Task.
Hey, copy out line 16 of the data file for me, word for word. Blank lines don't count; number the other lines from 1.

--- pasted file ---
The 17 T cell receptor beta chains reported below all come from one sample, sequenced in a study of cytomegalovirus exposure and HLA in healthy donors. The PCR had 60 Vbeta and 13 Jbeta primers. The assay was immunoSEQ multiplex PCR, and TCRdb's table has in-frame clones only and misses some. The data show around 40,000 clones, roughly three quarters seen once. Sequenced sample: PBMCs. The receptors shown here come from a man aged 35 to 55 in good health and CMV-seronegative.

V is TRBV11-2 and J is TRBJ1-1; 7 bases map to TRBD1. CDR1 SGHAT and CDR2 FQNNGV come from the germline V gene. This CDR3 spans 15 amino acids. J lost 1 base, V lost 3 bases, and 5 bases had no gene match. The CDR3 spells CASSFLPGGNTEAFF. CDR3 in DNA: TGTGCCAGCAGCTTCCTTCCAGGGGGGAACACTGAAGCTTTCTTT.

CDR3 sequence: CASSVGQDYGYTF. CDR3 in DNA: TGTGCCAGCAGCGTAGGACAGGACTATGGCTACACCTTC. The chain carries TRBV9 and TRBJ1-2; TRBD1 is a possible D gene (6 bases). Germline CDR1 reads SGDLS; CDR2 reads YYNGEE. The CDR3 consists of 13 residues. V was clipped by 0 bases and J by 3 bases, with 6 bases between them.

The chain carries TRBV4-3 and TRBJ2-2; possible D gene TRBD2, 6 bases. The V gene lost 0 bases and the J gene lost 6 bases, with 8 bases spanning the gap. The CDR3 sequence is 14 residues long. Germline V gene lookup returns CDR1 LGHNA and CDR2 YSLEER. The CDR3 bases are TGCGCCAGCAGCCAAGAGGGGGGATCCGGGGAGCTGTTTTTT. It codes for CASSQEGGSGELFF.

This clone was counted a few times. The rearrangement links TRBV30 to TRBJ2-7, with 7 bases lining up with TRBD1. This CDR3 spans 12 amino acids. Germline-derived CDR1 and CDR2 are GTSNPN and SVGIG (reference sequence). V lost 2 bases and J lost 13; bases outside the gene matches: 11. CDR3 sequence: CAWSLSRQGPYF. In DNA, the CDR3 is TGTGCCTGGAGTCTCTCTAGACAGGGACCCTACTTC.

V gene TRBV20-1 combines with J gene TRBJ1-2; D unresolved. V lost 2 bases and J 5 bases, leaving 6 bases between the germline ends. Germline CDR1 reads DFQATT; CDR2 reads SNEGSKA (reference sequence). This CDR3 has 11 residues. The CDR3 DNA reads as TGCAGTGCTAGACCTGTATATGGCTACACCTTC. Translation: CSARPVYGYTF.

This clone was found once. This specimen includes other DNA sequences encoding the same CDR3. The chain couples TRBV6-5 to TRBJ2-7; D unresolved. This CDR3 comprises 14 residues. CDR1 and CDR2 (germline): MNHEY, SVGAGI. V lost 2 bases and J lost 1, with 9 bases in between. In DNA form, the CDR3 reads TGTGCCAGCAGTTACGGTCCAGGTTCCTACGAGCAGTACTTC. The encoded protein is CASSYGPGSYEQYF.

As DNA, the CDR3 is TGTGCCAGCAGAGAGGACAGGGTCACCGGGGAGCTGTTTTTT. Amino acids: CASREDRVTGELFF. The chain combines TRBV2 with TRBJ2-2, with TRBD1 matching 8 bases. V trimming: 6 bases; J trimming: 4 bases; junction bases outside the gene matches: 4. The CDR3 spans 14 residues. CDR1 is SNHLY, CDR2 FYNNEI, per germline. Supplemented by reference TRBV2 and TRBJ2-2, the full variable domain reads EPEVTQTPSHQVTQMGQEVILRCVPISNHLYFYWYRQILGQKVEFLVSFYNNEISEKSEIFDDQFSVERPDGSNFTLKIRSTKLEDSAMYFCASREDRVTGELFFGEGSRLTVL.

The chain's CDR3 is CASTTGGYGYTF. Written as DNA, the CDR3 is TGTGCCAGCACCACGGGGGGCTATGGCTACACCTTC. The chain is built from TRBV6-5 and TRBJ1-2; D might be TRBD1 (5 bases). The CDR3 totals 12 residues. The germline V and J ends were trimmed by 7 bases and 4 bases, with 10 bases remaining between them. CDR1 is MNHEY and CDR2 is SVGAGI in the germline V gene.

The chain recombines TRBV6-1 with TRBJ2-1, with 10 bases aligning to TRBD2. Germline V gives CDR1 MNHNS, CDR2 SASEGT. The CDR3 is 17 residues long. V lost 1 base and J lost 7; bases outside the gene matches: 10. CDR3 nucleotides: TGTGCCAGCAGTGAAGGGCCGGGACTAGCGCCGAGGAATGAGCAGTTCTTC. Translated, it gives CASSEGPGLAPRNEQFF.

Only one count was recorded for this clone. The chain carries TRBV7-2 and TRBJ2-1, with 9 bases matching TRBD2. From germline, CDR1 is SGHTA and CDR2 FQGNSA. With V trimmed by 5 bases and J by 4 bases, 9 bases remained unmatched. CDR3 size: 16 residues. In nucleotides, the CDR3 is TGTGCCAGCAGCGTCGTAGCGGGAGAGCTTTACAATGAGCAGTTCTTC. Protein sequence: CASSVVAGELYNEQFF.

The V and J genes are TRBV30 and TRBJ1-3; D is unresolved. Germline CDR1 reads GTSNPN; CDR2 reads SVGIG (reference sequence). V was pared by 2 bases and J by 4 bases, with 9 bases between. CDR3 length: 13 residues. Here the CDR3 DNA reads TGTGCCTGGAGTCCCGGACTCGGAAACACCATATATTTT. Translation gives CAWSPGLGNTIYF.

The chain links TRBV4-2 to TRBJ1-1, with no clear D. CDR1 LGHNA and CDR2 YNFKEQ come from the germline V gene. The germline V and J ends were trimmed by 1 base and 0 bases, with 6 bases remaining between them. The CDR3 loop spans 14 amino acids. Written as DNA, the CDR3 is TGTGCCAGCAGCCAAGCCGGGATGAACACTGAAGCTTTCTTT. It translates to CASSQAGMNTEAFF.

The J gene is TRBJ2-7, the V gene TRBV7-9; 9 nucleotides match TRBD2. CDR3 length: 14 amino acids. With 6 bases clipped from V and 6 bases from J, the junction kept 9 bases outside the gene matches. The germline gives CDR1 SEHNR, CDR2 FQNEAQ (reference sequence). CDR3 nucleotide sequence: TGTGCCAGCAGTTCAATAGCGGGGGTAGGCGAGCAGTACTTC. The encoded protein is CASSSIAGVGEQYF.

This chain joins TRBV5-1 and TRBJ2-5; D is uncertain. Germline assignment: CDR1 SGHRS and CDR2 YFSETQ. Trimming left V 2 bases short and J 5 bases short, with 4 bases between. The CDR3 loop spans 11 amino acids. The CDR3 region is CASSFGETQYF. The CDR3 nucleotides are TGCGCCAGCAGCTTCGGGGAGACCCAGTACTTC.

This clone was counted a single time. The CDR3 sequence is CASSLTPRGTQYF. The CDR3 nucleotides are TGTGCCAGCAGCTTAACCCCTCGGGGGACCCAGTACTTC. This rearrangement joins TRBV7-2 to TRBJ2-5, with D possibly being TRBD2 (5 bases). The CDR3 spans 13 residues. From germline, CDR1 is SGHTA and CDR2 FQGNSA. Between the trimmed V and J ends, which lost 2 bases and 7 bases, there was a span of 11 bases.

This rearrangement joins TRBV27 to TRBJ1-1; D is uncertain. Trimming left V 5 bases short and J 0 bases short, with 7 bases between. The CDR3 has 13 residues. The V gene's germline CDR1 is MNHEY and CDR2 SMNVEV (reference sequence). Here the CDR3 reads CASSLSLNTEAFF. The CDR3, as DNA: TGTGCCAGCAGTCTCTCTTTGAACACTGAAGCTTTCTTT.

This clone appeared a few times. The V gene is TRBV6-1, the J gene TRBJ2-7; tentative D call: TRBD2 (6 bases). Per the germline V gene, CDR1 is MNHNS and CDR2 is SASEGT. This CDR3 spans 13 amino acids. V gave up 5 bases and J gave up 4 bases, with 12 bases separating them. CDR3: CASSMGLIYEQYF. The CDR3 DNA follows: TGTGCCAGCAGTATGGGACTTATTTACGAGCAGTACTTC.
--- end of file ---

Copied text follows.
This clone was counted a single time. The CDR3 sequence is CASSLTPRGTQYF. The CDR3 nucleotides are TGTGCCAGCAGCTTAACCCCTCGGGGGACCCAGTACTTC. This rearrangement joins TRBV7-2 to TRBJ2-5, with D possibly being TRBD2 (5 bases). The CDR3 spans 13 residues. From germline, CDR1 is SGHTA and CDR2 FQGNSA. Between the trimmed V and J ends, which lost 2 bases and 7 bases, there was a span of 11 bases.